Referendum in Ireland would repeal strict ban on abortion

Voters throughout Ireland have begun casting votes in a referendum that may lead to a loosening of the country’s strict ban on most abortions.

A woman carries a baby in a cot as goes to cast her vote at a polling station in the referendum on the 8th Amendment of the Irish Constitution, in Dublin, Friday, May 25, 2018. (Niall Carson/PA via AP)

Ireland’s referendum Friday represented more than a vote on whether to end the country’s strict abortion ban. It was a battle for the very soul of a traditionally conservative Roman Catholic country that has seen a wave of liberalization in recent years.

The country’s leaders support a “yes,” an outcome that would repeal a 1983 constitutional amendment requiring authorities to treat a fetus and its mother as equals under the law. They say it’s a once-in-a-generation opportunity to liberalize abortion rules.

It’s also a key indicator of Ireland’s trajectory, three years after the country voted to allow same-sex marriages and a year after it elected a gay prime minister.

Theresa Sweeney, a repeal supporter, was one of the first people to arrive at the North Grand Church polling station in Dublin.

“I’m not usually an early riser, but I couldn’t wait to get down here to vote,” she said. “I feel like I’ve waited all of my adult life to have a say on this.”

Vera Rooney cast her ballot at the same polling place.

“It is a hard decision but I just feel I don’t have the right to take life,” she said. “I think life is sacred and for that reason I had to vote no.”

The referendum will decide whether the eighth amendment of the constitution is repealed or stays in place.

Related: ‘Reprehensible’: Trudeau abortion policy raises ire of U.S. right

The amendment requires authorities to equally protect the right to life of a mother and that of a fetus, from the moment of conception. Abortion in largely Catholic Ireland is illegal except in cases when the woman’s life is in danger, and several thousand Irish women travel each year to get abortions in neighbouring Britain.

Prime Minister Leo Varadkar, a doctor, voted in favour of repeal Friday morning at Laurel Lodge in Castleknock.

“Not taking anything for granted of course, but quietly confident,” he said, adding. “A high turnout I think would be to the advantage to the ‘yes’ campaign, and obviously the upside of a good sunny day in Ireland is that people come out to vote.”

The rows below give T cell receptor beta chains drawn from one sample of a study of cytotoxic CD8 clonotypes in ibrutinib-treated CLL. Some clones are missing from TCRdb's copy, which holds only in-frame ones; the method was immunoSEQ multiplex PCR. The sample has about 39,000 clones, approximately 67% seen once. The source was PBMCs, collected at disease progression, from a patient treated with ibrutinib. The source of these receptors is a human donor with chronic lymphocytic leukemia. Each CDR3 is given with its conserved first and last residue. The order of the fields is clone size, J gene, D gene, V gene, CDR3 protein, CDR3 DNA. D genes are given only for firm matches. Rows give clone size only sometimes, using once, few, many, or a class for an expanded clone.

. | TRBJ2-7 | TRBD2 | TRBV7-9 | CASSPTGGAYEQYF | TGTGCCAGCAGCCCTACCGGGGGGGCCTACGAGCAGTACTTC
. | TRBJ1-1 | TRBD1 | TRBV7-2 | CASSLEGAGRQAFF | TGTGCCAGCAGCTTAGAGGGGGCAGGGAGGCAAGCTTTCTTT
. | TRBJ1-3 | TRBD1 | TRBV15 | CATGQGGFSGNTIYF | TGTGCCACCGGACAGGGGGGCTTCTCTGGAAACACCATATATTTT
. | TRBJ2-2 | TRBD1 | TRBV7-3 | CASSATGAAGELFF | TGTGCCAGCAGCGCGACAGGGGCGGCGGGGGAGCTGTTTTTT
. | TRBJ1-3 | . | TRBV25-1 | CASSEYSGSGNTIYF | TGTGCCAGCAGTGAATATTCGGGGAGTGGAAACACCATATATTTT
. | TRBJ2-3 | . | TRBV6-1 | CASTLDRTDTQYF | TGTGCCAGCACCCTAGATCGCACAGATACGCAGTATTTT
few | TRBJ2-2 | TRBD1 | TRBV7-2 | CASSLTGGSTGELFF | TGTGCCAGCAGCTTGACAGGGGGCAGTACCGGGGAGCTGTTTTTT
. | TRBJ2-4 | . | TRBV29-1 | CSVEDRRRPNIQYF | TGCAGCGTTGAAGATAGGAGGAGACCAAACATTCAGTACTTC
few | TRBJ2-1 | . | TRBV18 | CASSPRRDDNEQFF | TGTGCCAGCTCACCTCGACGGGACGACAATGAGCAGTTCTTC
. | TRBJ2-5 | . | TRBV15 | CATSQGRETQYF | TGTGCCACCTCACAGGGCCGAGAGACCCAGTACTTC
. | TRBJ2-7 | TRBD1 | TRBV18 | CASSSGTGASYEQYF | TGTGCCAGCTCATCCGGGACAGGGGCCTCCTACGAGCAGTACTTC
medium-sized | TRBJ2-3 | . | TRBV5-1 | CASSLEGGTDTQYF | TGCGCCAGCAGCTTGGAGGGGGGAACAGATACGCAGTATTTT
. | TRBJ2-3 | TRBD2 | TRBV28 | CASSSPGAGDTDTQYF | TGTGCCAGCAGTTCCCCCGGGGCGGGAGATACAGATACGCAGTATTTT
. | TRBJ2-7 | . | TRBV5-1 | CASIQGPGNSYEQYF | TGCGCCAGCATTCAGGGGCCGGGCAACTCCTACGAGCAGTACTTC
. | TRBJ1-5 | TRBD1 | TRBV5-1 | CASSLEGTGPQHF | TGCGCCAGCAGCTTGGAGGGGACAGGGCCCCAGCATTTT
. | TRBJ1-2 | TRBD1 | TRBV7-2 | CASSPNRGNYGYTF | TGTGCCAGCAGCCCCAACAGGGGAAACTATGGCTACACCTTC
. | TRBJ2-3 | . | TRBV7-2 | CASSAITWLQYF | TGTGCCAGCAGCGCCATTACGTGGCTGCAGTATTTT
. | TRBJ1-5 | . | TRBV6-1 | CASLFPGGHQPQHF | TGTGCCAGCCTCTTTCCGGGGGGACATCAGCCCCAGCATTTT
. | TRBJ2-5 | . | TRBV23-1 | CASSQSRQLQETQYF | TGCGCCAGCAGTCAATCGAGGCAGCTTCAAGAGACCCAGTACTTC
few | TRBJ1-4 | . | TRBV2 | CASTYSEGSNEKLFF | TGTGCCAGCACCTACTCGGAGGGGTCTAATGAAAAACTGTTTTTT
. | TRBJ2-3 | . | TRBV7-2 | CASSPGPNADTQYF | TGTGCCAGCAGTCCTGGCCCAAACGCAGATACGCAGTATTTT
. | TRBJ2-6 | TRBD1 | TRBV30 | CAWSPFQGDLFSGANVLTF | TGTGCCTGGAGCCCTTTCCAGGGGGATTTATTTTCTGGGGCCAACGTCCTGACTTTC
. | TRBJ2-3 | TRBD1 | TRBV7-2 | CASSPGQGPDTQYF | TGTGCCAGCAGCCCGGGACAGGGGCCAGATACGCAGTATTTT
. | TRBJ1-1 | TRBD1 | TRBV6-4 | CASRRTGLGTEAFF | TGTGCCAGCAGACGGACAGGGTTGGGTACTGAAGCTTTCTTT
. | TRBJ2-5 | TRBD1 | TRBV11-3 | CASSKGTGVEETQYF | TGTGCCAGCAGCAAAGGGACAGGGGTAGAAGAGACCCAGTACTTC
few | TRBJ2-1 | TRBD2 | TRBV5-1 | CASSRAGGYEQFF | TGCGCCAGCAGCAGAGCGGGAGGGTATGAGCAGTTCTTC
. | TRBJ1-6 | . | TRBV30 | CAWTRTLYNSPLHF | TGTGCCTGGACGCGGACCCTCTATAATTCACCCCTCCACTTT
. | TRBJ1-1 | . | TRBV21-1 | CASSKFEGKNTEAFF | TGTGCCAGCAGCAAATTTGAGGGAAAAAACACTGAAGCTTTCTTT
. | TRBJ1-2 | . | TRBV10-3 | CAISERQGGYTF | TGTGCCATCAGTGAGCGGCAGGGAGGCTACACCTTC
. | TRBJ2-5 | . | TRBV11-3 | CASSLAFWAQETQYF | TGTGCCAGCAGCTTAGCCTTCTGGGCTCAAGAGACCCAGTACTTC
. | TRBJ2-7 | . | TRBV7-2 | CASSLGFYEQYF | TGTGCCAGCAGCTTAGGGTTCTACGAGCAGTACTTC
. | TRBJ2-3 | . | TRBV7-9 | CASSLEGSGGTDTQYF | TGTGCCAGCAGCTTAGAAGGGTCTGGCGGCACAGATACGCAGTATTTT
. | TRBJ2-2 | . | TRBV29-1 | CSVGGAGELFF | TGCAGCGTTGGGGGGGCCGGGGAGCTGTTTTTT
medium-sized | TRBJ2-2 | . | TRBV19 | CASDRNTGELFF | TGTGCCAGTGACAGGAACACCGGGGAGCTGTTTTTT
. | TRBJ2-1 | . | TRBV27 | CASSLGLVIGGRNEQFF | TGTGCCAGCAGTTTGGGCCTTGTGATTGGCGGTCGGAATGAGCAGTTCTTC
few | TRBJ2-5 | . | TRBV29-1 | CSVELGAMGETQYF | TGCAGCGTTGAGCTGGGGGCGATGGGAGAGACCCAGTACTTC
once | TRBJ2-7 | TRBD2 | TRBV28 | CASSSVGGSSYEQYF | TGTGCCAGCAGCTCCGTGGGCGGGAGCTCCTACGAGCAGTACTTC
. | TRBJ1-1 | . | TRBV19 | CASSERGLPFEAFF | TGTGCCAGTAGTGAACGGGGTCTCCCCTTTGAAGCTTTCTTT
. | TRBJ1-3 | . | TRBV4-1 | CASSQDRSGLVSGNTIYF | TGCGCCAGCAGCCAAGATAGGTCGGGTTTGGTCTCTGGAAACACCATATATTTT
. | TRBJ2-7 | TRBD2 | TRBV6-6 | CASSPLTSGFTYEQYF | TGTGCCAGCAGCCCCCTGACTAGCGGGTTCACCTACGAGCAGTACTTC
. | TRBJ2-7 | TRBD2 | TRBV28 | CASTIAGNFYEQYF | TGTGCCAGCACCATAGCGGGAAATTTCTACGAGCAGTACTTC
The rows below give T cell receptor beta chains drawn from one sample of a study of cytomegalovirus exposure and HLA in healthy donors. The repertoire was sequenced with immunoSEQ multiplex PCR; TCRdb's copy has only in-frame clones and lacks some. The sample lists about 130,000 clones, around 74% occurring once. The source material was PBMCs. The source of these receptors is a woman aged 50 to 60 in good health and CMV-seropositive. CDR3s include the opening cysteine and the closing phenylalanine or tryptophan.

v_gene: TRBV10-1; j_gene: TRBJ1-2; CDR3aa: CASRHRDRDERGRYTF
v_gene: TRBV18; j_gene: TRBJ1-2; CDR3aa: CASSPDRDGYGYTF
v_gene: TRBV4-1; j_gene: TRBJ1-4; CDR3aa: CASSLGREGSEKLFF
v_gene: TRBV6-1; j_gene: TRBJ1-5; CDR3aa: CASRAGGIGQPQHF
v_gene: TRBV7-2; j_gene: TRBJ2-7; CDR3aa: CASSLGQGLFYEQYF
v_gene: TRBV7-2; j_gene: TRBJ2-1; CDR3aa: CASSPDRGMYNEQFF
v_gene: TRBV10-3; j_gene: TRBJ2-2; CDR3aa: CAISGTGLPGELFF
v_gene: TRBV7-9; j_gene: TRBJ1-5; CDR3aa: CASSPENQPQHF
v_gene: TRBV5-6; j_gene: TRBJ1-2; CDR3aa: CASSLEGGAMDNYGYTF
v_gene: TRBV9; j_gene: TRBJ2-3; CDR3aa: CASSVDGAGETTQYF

Results are not expected until Saturday afternoon or evening. Voting has already taken place on islands so that paper ballots can be taken to the mainland and counted in time.

Letters to the editor published Friday in the Irish Independent newspaper contained emotional arguments urging voters to reject the repeal movement.

“If we vote ‘yes’, every unborn, wanted and unwanted, will have zero rights,” wrote Frances Kelleher, from Killarney. “I do not believe the smart people of Ireland want this unrestricted, abortion-on-demand bill. I will be voting no.”

If citizens vote in favour of repeal, new abortion laws will then be discussed in parliament. The government proposes that terminations be allowed during the first 12 weeks of pregnancy. Later abortions would be allowed in special cases.

Related: Alberta set to introduce bill for no-go zones around abortion clinics

Related: Feds clarify LGBTQ and abortions rights attestation for summer jobs funding

Gregory Katz And Renata Brito, The Associated Press

Like us on Facebook and follow us on Twitter.

Just Posted

UPDATED: Trudeau announces bioregional oceans protection agreement in Prince Rupert

Agreement announced in partnership with 14 central and north coast First Nations

Students sew 1,000 moccasins for Indigenous children in foster care

Prince Rupert schools stitch moccasins and pack backpacks as part of child apprehension campaign

Walk this way: Port officially opens Atlin Promenade

Prince Rupert’s waterfront access was extended with a ribbon cutting ceremony June 20

Pair kayaking from Glacier Bay to Vancouver Island to raise awareness about Ocean Pollution

Lucy Graham and Mathilde Gordon arrived in Prince Rupert on June 16

Marijuana to be legal in Canada Oct. 17: Trudeau

Prime Minister made the announcement during question period in the House of Commons

This Week Podcast — Episode 90

For National Indigenous Peoples Day, organizers of Prince Rupert festivities tell us what’s coming up

Rescued Oregon family simply unprepared for adventure, RCMP say

Agencies now helping the group of four get to their destination in Alaska

Large B.C. tree dies after possible poisoning

Police and District investigate after large chestnut tree’s rapid decline

Canucks release 2018-19 season schedule

Vancouver to face Calgary Flames on Wednesday, Oct. 3, for home opener

VIDEO: Luxury Home and Design Show opens with Italian flare

Event set to run Friday to Sunday at BC Place in Vancouver

Small new charge on BC Hydro bills goes toward new crisis fund

The new fund aims to help customers who find themselves in financial emergencies

Fake cops ‘arrest’ woman, steal $6,000 in latest CRA scam

Vancouver police urge people not take calls from anyone saying they’re from the Canada Revenue Agency

Study shows increase in mountain bike tourism in B.C.

Numbers are up, way up, for bike-related visits to the province

Most Read